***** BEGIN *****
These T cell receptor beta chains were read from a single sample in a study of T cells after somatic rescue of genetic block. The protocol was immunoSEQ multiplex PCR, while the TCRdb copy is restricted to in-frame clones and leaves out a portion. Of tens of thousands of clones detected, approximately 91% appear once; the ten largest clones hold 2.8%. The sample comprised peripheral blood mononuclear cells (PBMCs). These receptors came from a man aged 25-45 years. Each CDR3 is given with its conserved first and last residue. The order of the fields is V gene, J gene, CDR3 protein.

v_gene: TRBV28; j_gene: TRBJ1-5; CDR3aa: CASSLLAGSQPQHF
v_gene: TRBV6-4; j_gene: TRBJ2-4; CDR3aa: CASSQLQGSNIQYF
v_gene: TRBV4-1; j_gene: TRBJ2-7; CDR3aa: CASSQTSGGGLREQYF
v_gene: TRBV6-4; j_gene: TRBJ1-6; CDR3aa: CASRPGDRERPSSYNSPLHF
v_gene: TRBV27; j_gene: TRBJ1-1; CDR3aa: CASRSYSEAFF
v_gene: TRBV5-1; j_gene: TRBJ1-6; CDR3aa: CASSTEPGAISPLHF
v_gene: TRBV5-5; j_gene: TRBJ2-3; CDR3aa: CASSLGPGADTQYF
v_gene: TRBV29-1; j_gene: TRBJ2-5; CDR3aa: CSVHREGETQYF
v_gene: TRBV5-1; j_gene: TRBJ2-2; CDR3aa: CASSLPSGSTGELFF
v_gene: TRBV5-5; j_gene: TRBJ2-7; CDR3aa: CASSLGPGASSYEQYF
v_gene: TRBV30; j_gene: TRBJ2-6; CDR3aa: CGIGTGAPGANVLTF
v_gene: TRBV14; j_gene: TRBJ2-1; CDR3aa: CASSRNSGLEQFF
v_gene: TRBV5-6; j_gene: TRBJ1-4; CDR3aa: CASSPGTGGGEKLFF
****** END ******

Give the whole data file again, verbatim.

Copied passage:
These T cell receptor beta chains were read from a single sample in a study of T cells after somatic rescue of genetic block. The protocol was immunoSEQ multiplex PCR, while the TCRdb copy is restricted to in-frame clones and leaves out a portion. Of tens of thousands of clones detected, approximately 91% appear once; the ten largest clones hold 2.8%. The sample comprised peripheral blood mononuclear cells (PBMCs). These receptors came from a man aged 25-45 years. Each CDR3 is given with its conserved first and last residue. The order of the fields is V gene, J gene, CDR3 protein.

v_gene: TRBV28; j_gene: TRBJ1-5; CDR3aa: CASSLLAGSQPQHF
v_gene: TRBV6-4; j_gene: TRBJ2-4; CDR3aa: CASSQLQGSNIQYF
v_gene: TRBV4-1; j_gene: TRBJ2-7; CDR3aa: CASSQTSGGGLREQYF
v_gene: TRBV6-4; j_gene: TRBJ1-6; CDR3aa: CASRPGDRERPSSYNSPLHF
v_gene: TRBV27; j_gene: TRBJ1-1; CDR3aa: CASRSYSEAFF
v_gene: TRBV5-1; j_gene: TRBJ1-6; CDR3aa: CASSTEPGAISPLHF
v_gene: TRBV5-5; j_gene: TRBJ2-3; CDR3aa: CASSLGPGADTQYF
v_gene: TRBV29-1; j_gene: TRBJ2-5; CDR3aa: CSVHREGETQYF
v_gene: TRBV5-1; j_gene: TRBJ2-2; CDR3aa: CASSLPSGSTGELFF
v_gene: TRBV5-5; j_gene: TRBJ2-7; CDR3aa: CASSLGPGASSYEQYF
v_gene: TRBV30; j_gene: TRBJ2-6; CDR3aa: CGIGTGAPGANVLTF
v_gene: TRBV14; j_gene: TRBJ2-1; CDR3aa: CASSRNSGLEQFF
v_gene: TRBV5-6; j_gene: TRBJ1-4; CDR3aa: CASSPGTGGGEKLFF